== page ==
Posted by Chad Goldsmith, Pre-sales Solutions Consultant, Retail & Ecommerce, NetSuite

Imagine that you are shopping online and about to check out when, flashing before your eyes, you receive a product suggestion that is so spot-on, it is all but irresistible. Maybe it’s something that complements the product you already have in your shopping cart or perhaps it’s something you never would have thought to look for, or even something that you admired before while browsing online but didn’t go through with the purchase. You can’t refuse and put it in your cart, and though your total cost has gone up, you feel like you’ve won. If you shop online, you have been in this situation.

Now think about the last time you ordered something over the phone or checked out in a retail store. Did the salesperson attempt to upsell you on an additional product, or a grander one? How meaningful or welcome was that suggestion, if there even was one?

Ecommerce has led the way in targeted and personalized cross-selling and upselling, using powerful automation and personalization tools that catalog a backlog of consumer purchasing data to make relevant product recommendations. If you are buying a lamp, you might be interested in the shade that most other customers who purchased the same one selected to go with it. If you are buying a flashlight, you would probably appreciate an offer of the right size batteries it requires. And if you are buying a corporate gift basket, you won’t object to at least looking at the more expensive version of the one you were leaning towards.

These kinds of cross-sells and upsells may still be possible in small and attentive retail store environments, but in general, they are very rare. What we typically see are generic upsell offers that have no relationship to the customer's current or past purchases. Especially in the case of phone orders, it is usually the batteries being offered to the customer buying the lamp. Forced product recommendations are a long-standing tradition in call center sales—an offer of candied almonds to every customer, no matter what else was ordered—but these meaningless gestures result in disengaged sales agents, bewildered customers, and non-existent conversion rates. They are arguably worse than no attempt at all.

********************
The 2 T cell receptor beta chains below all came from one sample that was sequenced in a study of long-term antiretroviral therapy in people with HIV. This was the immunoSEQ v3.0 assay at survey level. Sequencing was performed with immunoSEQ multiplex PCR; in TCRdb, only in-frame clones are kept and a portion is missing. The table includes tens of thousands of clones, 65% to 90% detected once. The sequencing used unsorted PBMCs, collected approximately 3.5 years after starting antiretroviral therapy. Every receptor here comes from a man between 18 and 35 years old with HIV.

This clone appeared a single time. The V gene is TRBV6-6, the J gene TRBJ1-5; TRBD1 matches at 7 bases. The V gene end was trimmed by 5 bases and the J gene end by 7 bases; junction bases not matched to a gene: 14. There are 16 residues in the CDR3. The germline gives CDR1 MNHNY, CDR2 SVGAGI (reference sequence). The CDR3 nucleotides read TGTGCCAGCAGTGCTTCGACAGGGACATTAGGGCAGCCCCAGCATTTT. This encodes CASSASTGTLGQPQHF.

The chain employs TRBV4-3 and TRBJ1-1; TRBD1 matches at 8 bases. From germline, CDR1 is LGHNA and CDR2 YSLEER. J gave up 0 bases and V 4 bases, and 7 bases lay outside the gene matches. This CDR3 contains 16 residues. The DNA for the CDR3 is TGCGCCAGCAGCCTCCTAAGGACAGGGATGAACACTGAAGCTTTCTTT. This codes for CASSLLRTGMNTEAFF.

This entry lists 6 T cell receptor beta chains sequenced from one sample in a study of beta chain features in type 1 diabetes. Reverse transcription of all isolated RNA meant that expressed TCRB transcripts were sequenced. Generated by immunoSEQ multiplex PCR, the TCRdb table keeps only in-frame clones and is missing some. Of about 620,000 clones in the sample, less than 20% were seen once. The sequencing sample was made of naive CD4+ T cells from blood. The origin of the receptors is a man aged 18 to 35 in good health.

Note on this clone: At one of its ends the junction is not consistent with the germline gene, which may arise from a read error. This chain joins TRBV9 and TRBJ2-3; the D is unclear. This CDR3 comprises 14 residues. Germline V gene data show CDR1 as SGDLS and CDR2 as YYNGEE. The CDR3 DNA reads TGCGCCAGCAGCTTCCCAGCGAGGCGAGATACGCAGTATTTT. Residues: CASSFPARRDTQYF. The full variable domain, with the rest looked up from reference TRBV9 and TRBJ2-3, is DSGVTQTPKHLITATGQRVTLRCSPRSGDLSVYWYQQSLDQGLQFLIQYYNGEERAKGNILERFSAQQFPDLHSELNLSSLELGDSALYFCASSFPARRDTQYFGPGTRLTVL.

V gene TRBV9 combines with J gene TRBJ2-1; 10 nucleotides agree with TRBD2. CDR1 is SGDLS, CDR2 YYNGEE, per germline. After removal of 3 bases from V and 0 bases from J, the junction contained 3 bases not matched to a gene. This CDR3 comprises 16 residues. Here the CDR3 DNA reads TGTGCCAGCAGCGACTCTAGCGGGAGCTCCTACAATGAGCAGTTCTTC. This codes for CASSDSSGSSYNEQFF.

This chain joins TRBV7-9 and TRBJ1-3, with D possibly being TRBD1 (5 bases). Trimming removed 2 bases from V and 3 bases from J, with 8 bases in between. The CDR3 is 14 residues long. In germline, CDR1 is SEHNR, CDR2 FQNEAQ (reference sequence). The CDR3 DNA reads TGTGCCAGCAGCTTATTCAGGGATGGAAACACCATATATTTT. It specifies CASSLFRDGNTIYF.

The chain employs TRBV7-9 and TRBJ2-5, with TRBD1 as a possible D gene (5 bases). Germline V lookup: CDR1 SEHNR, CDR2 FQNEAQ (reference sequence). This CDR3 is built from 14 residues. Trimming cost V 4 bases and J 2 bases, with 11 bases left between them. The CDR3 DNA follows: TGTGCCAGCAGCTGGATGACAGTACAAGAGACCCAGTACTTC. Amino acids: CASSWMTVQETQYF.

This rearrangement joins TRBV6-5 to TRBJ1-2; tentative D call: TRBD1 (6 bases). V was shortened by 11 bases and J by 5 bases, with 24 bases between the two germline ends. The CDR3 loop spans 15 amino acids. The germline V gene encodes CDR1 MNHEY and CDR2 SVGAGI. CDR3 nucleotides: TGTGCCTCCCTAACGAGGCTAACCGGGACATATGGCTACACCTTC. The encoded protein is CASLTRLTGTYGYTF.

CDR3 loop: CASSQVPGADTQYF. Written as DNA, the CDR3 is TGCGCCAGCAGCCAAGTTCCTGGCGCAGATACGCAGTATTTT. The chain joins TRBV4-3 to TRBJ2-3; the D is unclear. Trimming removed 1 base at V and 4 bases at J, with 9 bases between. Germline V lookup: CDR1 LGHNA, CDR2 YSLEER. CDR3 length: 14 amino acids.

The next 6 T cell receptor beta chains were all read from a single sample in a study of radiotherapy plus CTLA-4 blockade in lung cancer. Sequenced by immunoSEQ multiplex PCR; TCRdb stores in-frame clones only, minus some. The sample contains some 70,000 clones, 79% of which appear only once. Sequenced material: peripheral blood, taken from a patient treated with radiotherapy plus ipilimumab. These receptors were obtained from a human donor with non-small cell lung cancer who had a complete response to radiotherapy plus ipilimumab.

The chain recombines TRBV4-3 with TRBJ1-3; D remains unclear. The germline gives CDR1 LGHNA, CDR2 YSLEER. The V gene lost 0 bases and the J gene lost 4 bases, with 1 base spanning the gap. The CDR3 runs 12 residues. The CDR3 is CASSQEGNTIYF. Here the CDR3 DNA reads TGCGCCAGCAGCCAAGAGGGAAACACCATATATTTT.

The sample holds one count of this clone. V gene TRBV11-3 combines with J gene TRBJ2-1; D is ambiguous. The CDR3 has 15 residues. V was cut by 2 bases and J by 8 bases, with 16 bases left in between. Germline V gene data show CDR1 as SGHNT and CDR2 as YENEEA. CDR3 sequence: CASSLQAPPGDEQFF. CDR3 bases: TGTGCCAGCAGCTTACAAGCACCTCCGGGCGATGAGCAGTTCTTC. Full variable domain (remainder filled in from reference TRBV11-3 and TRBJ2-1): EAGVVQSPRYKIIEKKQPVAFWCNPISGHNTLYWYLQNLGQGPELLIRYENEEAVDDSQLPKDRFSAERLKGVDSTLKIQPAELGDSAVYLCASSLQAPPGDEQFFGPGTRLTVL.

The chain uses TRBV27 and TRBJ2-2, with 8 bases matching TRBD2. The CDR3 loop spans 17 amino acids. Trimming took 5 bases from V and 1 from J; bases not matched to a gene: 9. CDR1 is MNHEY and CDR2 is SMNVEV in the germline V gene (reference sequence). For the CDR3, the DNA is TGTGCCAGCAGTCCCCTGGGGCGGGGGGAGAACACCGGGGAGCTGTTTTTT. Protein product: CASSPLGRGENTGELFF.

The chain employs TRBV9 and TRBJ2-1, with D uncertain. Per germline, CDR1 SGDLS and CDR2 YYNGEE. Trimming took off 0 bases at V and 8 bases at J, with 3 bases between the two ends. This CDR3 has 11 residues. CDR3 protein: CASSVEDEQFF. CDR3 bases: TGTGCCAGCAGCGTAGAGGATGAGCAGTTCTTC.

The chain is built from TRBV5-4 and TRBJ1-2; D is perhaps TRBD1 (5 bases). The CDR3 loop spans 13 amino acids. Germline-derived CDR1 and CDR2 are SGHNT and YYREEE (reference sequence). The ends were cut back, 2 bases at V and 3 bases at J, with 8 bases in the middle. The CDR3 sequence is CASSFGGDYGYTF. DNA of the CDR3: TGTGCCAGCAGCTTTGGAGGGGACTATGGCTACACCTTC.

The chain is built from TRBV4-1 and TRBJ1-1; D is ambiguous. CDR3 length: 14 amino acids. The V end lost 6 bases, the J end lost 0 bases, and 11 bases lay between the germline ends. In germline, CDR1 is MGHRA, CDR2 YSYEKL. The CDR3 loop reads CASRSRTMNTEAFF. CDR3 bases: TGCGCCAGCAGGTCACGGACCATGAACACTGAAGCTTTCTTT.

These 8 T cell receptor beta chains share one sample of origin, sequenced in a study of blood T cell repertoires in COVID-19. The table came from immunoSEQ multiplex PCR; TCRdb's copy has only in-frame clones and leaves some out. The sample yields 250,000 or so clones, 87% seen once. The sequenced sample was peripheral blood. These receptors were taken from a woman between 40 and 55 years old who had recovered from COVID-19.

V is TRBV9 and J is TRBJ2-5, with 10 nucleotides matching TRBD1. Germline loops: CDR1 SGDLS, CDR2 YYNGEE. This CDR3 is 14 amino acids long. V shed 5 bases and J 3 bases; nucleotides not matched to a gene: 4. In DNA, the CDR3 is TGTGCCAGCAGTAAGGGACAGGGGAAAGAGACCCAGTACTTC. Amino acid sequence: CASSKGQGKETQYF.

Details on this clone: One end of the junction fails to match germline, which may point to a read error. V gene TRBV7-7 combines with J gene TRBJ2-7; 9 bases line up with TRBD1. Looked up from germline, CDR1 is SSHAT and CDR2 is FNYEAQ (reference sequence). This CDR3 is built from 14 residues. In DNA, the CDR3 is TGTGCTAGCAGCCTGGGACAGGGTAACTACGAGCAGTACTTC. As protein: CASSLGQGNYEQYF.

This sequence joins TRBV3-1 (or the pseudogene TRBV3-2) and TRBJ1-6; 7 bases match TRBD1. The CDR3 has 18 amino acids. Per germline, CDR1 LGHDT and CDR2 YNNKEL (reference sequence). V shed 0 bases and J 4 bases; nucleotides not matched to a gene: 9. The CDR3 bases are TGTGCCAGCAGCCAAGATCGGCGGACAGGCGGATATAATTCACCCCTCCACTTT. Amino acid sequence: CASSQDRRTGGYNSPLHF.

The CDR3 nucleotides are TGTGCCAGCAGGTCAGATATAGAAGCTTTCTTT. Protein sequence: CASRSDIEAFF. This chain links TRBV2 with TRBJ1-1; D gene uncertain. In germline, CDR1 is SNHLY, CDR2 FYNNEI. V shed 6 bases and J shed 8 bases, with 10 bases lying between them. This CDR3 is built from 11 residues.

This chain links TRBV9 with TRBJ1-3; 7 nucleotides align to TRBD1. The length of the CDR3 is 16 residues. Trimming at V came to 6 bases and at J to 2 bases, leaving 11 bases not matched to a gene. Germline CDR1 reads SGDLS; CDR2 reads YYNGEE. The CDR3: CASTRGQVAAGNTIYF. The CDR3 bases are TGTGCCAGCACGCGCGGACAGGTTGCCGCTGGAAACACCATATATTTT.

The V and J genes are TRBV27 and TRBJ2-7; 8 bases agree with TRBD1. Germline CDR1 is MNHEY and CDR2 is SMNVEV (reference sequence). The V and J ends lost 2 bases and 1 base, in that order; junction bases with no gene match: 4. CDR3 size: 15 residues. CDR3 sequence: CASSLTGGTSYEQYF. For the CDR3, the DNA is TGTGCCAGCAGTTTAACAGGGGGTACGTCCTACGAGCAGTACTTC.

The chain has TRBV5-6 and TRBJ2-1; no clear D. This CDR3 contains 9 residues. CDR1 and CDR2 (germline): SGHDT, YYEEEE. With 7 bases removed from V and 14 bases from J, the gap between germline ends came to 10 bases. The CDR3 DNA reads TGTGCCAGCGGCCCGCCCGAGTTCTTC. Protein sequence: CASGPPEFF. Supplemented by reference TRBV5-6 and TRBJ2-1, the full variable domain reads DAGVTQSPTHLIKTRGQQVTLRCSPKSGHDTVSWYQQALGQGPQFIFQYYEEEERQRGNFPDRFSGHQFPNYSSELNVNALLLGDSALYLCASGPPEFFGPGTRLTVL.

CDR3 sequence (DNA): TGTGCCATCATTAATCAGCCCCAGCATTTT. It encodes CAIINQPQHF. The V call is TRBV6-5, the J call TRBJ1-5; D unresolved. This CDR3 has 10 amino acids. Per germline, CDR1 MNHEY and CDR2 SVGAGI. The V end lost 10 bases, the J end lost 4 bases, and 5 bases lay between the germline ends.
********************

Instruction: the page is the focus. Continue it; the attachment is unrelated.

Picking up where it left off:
This is unfortunate, since industry studies consistently show that conversion rates for relevant product recommendations significantly overshadow overall conversion rates. After all, a customer who has decided to make one purchase has already converted—what's one more item on the bill? The key is to take advantage of this window of opportunity. You have one shot to put that perfect item in front of the customer and make a seamless add-on sale. If you aren't making that suggestion, you're leaving money on the table.
When I ask the retailers I work with whether they have a cross-sell/upsell strategy, the answer I usually get is a sheepish, “Well yes, but not a very good one.” Yet with the right technology, any multichannel retailer can leverage the necessary intelligence to make relevant product recommendations across all channels that translate into successful conversions. What it takes is a single commerce platform.

With a single commerce platform, you have the ability to manage the data and processes for all sales channels, using the same intelligence to feed suggestions to the ecommerce site, customer service staff, and the email marketing team. Imagine sales associates at the register, call center representatives on the phone, and live chat service personnel all using the same intelligence to suggest cross-sells and upsells. Every communication with the customer can be synchronized, and all feedback to the central database, making it more intelligent.

Strong product recommendations use numerous metrics. They require collective purchasing data (customers who purchased X also purchased Y) as well as personal customer purchasing history to compare (perhaps customer A is more a Z fan than a Y fan). They also look at statistics on the success record of that same XY combination being adopted by other customers, both before and after the suggestion. This kind of intelligence can only become stronger with feedback from live customer-facing staff at the point of purchase.

With merchandising teams managing the databases, even anecdotal intelligence can be integrated. Perhaps staff members can offer insight as to why a certain recommendation wasn't successful or relevant? Enter it in. As all channels begin to collaborate, you will build a more powerful sales experience with a unique advantage over wholly online businesses as well as more fragmented multi-channel retailers. In a nutshell: stronger cross-sells and upsells, increased conversion rates and average order values, and more engaged customers in every channel of your business.